Subunit structure of proteins
Read Online
Share

Subunit structure of proteins biochemical and genetic aspects : report of symposium held June1-3, 1964. by

  • 183 Want to read
  • ·
  • 64 Currently reading

Published by Biology Dept., Brookhaven National Laboratory in Upton, N.Y .
Written in English

Subjects:

  • Proteins -- Congresses.

Book details:

Edition Notes

SeriesBrookhaven symposia in biology -- 17
ContributionsBrookhaven Symposium in Biology, (17th : 1964 : Brookhaven National Laboratory)
Classifications
LC ClassificationsQP551
The Physical Object
Paginationxvii, 256 p. :
Number of Pages256
ID Numbers
Open LibraryOL21729935M

Download Subunit structure of proteins

PDF EPUB FB2 MOBI RTF

Quaternary structure refers to the arrangement of subunits and their contacts within a protein that containing 2 or more subunits. Each subunit is a separate polypeptide chain. Multisubunit proteins are referred to as oligomers. Each subunit within an oligomer is usually assigned a Greek letter to identify it.   A protein can acquire a regular secondary structure for instance α-helix, β-pleated sheet, β-turn, and coils. Protein mixtures can be fractionated by chromatography. Proteins and other charged biological polymers migrate in an electric field. Primary Structure of Proteins The amino acid sequence or primary structure of a purified protein can be determined. Polypeptide sequences can be obtained from nucleic acid Size: 2MB. In order to have quaternary structure, a protein must have multiple polypeptide subunits because the structure involves the arrangement of those subunits with respect to each other. Consider hemoglobin, the oxygen-carrying protein of our blood. It contains two identical subunits known as alpha and two other identical ones known as beta.

Many protein molecules are composed of more than one subunit, where each subunit is a separate polypeptide chain and can form a stable folded structure by itself. The amino acid sequences can either be identical for each subunit (as in tobacco mosaic virus protein), or similar (as in the α and β chains of hemoglobin), or completely different.   Proteins are composed of amino acid subunits that form polypeptide chains. Enzymes catalyze biochemical reactions by speeding up chemical reactions, and can either break down their substrate or build larger molecules from their substrate. The shape of an enzyme’s active site matches the shape of the substrate. Protein Mutations. Single nucleotide changes can result in amino acid substitutions. Single amino acid substitutions can result in alterations in: Protein 3D structure. Molecular Weight. Isoelectric Point. Proteolysis by specific enzymes. Molecular weights of proteolytic fragments. Problem: The structure that organizes the protein subunits of the mitotic spindle is the: a. Centromere b. Kinetochore c. Centrosome d. Cytoskeleton e. Microfilaments FREE .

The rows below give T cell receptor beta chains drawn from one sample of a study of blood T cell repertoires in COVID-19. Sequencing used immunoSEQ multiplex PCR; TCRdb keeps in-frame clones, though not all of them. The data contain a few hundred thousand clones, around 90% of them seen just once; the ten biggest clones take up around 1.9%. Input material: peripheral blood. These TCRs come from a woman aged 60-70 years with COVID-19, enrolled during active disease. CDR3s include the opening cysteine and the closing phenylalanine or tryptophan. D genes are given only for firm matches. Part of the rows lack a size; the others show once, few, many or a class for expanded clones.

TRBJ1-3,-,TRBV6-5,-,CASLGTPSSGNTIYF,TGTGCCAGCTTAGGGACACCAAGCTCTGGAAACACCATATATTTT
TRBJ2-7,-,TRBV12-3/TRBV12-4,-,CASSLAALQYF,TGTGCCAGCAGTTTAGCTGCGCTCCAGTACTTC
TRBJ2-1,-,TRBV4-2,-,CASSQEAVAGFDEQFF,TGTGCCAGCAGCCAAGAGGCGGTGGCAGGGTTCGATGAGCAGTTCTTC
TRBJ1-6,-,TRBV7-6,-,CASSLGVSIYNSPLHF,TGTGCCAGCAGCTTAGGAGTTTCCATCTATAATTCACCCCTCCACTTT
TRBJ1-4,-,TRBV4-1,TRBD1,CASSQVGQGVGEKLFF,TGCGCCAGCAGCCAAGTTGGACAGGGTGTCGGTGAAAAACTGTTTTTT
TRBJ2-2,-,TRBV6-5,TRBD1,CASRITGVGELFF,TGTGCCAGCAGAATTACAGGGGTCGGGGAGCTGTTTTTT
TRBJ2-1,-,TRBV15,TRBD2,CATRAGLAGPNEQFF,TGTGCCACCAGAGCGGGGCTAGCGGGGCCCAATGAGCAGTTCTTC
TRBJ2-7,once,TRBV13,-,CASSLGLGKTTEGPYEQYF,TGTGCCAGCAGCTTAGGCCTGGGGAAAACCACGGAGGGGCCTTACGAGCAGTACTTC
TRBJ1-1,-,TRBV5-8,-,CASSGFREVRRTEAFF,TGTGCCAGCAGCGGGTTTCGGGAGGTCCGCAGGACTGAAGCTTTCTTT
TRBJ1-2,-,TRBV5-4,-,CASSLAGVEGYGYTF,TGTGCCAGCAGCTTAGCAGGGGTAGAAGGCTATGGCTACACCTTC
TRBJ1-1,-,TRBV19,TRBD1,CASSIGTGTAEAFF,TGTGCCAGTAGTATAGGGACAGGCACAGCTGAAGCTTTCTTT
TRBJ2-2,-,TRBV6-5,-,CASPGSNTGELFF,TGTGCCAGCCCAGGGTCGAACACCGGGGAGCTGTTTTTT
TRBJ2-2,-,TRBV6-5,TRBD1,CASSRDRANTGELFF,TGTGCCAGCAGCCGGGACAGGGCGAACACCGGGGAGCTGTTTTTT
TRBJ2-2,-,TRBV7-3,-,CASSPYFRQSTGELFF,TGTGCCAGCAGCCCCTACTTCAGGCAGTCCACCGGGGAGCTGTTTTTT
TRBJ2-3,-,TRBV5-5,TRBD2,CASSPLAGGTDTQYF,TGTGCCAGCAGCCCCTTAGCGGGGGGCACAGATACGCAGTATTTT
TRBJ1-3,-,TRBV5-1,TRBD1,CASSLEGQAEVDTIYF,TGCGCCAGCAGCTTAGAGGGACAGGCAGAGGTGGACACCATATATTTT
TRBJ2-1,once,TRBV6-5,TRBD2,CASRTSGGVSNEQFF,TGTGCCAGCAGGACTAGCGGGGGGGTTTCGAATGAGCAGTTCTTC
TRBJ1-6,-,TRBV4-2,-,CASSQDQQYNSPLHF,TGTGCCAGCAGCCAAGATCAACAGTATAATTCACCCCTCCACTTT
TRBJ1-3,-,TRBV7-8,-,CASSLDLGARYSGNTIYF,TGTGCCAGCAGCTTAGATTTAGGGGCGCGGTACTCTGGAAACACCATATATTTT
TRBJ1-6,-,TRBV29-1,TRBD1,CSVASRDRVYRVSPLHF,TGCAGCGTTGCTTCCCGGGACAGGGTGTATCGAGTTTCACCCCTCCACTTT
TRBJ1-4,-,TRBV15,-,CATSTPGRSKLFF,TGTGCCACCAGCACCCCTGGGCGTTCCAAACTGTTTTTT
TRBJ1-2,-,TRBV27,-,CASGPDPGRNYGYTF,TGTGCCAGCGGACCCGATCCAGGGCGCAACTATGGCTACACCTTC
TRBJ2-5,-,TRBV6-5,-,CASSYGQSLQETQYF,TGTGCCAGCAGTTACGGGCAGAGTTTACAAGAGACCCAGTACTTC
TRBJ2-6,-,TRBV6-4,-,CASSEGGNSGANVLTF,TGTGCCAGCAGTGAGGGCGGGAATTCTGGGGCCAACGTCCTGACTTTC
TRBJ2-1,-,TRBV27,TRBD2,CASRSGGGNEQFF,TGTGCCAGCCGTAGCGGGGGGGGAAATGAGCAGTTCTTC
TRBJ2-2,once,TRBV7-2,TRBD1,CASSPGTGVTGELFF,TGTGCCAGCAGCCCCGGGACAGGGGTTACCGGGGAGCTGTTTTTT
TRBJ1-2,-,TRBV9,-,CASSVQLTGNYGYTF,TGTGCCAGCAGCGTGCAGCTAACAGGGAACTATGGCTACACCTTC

Hemoglobin, for example, has a quaternary structure of four globular protein subunits: two α and two β polypeptides, each one containing an iron-based heme (Figure ). Another important class of proteins is the conjugated proteins that have a nonprotein portion. If the conjugated protein has a carbohydrate attached, it is called a glycoprotein. If it has a lipid attached, it is called a lipoprotein. .   In structural biology, a protein subunit is a single protein molecule that assembles (or " coassembles ") with other protein molecules to form a protein complex. Some naturally occurring proteins have a relatively small number of subunits and therefore described as oligomeric, for example hemoglobin or DNA polymerase.   The quaternary structure of a protein is how its subunits are oriented and arranged with respect to one another. As a result, quaternary structure only applies to multi-subunit proteins; that is, proteins made from more than one polypeptide chain. Proteins made from a single polypeptide will not have a quaternary structure. The quaternary structure of a protein is how its subunits are oriented and arranged with respect to one another. As a result, quaternary structure only applies to multi-subunit proteins; that is, proteins made from more than one polypeptide chain. Proteins made from a single polypeptide will not have a quaternary structure.